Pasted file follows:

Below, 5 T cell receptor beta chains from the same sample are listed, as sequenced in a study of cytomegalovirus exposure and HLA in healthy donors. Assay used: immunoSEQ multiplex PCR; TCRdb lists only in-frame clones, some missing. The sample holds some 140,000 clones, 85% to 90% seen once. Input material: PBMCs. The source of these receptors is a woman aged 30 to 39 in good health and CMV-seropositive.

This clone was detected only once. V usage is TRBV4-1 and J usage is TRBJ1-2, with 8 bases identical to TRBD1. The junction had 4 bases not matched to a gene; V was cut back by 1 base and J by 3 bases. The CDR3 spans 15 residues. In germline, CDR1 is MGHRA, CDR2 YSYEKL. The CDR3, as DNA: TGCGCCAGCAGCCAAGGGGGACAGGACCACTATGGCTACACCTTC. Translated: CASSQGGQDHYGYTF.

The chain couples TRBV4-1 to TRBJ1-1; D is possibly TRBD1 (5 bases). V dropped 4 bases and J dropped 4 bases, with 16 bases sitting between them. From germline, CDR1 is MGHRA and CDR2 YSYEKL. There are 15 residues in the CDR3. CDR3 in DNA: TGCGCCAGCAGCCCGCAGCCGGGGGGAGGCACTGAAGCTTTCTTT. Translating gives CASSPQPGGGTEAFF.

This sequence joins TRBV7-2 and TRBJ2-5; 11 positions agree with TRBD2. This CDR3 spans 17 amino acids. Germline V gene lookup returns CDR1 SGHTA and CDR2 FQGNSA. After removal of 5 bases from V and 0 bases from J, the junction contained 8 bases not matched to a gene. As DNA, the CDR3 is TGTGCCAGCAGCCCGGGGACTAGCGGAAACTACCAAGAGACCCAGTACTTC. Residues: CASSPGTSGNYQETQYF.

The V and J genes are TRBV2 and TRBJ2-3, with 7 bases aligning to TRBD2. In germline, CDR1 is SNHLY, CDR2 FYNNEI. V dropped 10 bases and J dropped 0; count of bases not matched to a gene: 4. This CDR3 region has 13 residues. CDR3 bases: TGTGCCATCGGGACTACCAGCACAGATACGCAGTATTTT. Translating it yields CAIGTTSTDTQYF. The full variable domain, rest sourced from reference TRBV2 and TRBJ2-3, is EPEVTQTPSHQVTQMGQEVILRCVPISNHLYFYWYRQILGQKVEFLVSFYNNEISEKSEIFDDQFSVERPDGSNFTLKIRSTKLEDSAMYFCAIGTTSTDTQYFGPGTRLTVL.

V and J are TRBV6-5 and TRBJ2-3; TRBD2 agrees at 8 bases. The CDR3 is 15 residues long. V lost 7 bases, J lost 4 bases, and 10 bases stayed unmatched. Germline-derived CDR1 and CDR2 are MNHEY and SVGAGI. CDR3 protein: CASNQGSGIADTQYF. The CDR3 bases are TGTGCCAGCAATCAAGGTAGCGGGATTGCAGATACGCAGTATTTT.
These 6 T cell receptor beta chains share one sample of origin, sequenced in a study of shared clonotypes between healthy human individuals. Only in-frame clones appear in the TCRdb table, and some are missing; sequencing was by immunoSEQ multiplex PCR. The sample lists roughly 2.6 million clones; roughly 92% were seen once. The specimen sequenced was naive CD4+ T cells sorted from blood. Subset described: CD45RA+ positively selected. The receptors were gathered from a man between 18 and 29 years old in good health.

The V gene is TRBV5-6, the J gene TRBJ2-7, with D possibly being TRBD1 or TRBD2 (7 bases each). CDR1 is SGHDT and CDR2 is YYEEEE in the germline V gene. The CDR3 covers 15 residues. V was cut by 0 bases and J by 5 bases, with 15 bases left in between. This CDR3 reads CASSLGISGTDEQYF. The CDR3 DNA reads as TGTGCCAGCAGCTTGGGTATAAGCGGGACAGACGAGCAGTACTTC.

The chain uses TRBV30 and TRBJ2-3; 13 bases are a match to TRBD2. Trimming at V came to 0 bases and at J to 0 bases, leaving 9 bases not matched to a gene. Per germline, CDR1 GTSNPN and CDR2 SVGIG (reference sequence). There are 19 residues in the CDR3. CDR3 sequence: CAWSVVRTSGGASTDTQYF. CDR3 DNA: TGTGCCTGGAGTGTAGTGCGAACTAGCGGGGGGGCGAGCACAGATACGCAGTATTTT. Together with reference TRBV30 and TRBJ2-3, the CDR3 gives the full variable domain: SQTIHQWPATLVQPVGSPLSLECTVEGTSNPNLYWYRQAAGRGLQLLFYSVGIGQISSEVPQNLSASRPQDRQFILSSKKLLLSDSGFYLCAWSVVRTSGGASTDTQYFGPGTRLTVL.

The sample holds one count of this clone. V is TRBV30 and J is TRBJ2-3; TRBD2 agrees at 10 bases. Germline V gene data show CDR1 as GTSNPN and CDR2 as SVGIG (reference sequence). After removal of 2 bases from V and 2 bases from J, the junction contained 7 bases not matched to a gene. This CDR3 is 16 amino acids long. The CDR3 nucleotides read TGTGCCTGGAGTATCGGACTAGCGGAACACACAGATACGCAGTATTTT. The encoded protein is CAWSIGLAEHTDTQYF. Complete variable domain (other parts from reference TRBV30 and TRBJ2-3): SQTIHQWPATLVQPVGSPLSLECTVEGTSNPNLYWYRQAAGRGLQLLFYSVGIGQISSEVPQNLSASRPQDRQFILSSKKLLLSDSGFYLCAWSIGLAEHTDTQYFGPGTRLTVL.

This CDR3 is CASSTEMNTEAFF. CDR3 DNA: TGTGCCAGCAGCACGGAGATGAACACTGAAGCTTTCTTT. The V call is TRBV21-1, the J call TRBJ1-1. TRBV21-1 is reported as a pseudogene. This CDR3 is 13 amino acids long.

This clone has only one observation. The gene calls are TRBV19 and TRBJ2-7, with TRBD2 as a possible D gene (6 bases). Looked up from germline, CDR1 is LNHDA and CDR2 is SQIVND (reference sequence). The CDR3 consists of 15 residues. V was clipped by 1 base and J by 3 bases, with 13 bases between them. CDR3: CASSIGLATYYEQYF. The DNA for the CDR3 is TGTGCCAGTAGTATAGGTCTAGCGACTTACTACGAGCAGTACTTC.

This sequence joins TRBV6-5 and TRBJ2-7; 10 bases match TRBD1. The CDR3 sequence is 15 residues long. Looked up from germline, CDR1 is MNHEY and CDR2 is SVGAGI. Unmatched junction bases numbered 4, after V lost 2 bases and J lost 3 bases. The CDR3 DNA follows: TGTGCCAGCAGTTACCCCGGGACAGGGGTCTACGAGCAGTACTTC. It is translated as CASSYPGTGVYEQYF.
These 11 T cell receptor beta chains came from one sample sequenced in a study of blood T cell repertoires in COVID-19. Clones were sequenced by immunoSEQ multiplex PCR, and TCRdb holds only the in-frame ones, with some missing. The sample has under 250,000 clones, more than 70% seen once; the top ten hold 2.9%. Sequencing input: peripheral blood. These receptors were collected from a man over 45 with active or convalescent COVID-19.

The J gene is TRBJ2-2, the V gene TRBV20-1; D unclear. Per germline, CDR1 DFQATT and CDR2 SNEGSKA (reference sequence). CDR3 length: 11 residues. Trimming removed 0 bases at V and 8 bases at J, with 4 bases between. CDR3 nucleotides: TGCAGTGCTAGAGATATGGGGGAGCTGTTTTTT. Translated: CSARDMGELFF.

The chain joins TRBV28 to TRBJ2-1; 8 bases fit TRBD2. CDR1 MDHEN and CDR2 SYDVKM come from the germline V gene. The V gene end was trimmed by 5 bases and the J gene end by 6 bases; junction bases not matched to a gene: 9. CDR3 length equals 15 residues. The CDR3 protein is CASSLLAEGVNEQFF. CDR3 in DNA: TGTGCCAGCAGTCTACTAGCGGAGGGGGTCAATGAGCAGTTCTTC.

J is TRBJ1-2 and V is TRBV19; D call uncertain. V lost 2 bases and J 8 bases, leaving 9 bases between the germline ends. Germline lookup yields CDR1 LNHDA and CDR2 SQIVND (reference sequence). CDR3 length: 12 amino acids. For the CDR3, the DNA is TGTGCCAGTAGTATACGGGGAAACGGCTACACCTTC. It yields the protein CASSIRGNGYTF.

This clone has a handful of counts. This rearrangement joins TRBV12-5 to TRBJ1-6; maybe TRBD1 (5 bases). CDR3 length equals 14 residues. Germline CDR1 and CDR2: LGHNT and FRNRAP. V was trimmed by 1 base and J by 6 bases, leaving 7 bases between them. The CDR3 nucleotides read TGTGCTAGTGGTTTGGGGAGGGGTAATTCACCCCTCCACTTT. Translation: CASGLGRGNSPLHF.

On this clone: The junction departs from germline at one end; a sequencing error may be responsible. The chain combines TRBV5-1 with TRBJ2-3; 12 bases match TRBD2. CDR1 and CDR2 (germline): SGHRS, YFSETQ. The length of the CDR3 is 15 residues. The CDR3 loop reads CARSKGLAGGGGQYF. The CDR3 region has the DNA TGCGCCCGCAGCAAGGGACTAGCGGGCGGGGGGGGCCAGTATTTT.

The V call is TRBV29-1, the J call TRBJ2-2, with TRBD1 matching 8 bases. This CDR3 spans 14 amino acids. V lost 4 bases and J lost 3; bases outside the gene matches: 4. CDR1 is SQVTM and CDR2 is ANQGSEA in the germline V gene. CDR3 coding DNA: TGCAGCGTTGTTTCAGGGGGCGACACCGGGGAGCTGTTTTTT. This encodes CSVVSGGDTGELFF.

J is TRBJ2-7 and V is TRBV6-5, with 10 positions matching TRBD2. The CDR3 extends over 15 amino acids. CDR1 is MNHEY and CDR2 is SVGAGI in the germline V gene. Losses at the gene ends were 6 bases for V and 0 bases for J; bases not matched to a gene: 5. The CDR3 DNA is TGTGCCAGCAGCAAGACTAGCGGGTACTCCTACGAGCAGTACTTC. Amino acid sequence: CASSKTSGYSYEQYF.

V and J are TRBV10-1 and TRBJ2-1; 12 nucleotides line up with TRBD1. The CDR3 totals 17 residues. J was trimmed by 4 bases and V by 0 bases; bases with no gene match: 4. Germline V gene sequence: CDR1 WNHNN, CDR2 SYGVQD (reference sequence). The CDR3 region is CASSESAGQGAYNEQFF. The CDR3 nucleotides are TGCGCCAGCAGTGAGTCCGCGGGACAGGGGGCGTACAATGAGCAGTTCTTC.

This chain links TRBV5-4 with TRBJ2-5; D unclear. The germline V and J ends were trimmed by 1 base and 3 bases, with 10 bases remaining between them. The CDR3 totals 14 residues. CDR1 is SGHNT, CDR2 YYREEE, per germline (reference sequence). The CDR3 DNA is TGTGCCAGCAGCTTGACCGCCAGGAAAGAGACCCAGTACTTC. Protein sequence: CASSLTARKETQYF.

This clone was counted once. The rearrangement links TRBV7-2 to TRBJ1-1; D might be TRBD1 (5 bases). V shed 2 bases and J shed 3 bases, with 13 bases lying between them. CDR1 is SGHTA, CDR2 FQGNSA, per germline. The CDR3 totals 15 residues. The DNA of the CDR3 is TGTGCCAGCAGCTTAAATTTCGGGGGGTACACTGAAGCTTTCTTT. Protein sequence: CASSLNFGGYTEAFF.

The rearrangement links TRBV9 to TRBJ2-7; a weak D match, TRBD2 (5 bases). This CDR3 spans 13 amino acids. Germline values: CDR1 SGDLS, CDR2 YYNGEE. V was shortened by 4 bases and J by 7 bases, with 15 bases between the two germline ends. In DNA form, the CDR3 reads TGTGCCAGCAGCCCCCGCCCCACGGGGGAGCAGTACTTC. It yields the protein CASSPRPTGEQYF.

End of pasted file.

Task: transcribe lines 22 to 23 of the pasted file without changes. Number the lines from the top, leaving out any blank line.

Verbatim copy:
V and J are TRBV10-1 and TRBJ2-1; 12 nucleotides line up with TRBD1. The CDR3 totals 17 residues. J was trimmed by 4 bases and V by 0 bases; bases with no gene match: 4. Germline V gene sequence: CDR1 WNHNN, CDR2 SYGVQD (reference sequence). The CDR3 region is CASSESAGQGAYNEQFF. The CDR3 nucleotides are TGCGCCAGCAGTGAGTCCGCGGGACAGGGGGCGTACAATGAGCAGTTCTTC.

This chain links TRBV5-4 with TRBJ2-5; D unclear. The germline V and J ends were trimmed by 1 base and 3 bases, with 10 bases remaining between them. The CDR3 totals 14 residues. CDR1 is SGHNT, CDR2 YYREEE, per germline (reference sequence). The CDR3 DNA is TGTGCCAGCAGCTTGACCGCCAGGAAAGAGACCCAGTACTTC. Protein sequence: CASSLTARKETQYF.